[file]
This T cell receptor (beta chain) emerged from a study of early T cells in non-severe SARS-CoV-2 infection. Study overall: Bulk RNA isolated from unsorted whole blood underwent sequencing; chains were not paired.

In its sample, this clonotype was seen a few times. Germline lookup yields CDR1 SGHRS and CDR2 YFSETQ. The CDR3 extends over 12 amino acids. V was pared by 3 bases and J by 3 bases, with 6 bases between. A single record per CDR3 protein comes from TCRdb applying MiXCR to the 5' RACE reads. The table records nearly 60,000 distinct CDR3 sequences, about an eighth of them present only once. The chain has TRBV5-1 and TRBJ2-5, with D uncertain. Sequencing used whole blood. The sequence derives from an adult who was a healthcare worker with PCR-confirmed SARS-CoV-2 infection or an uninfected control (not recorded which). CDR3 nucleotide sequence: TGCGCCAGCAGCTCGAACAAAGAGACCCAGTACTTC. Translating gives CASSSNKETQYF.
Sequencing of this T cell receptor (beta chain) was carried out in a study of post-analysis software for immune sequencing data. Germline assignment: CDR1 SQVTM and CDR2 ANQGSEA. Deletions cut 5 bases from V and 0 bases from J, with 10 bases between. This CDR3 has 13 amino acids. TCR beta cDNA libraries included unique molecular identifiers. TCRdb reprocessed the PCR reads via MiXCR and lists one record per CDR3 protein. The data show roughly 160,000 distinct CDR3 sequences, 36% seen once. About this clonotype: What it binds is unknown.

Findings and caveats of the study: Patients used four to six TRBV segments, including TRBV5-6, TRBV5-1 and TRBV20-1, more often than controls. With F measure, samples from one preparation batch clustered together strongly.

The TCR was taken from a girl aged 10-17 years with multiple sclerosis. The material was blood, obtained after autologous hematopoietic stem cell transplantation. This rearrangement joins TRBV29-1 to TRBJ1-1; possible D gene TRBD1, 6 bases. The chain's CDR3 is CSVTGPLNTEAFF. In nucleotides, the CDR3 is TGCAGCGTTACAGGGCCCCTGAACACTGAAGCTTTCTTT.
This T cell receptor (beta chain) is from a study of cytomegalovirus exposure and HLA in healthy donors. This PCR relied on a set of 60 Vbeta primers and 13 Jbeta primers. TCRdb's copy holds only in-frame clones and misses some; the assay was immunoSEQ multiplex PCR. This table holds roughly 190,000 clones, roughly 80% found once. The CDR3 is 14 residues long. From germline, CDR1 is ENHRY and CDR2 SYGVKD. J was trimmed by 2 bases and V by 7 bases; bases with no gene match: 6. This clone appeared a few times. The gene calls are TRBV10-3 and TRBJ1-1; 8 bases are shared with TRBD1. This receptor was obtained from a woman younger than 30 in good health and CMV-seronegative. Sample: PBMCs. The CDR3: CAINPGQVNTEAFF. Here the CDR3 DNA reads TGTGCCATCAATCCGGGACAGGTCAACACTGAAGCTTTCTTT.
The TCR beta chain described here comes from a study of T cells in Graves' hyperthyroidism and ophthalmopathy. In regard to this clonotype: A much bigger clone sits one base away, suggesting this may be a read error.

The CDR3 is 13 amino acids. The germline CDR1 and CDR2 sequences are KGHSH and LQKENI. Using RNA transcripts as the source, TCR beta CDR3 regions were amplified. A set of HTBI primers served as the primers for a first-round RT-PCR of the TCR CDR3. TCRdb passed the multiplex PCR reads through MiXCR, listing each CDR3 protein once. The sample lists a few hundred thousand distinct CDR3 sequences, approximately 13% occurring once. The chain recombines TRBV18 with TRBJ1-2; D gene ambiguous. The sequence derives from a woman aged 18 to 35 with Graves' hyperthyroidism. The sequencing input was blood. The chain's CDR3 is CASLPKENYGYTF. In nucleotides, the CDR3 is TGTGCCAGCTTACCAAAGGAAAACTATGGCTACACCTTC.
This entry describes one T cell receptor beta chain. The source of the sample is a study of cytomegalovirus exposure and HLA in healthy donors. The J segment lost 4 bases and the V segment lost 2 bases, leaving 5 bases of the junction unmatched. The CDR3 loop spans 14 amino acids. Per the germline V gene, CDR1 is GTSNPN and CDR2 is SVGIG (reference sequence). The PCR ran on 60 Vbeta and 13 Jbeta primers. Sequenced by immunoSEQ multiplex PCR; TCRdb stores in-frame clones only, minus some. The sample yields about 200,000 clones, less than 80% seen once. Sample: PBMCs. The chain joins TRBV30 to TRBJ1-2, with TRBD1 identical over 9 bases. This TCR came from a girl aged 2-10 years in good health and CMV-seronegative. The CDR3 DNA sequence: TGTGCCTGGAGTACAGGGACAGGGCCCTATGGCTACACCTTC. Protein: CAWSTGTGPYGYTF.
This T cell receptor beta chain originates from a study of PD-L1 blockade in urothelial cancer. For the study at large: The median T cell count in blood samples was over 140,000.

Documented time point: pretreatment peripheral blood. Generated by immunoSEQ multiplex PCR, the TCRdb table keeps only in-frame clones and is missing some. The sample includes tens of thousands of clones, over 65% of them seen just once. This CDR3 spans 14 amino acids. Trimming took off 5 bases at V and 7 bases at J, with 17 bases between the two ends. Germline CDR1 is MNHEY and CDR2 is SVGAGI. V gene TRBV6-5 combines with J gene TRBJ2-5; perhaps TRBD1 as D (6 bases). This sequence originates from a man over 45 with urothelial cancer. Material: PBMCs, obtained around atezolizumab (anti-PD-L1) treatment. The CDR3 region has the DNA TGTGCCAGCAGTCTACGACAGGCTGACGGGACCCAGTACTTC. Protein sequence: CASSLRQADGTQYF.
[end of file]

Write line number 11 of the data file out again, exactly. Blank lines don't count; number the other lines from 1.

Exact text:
Documented time point: pretreatment peripheral blood. Generated by immunoSEQ multiplex PCR, the TCRdb table keeps only in-frame clones and is missing some. The sample includes tens of thousands of clones, over 65% of them seen just once. This CDR3 spans 14 amino acids. Trimming took off 5 bases at V and 7 bases at J, with 17 bases between the two ends. Germline CDR1 is MNHEY and CDR2 is SVGAGI. V gene TRBV6-5 combines with J gene TRBJ2-5; perhaps TRBD1 as D (6 bases). This sequence originates from a man over 45 with urothelial cancer. Material: PBMCs, obtained around atezolizumab (anti-PD-L1) treatment. The CDR3 region has the DNA TGTGCCAGCAGTCTACGACAGGCTGACGGGACCCAGTACTTC. Protein sequence: CASSLRQADGTQYF.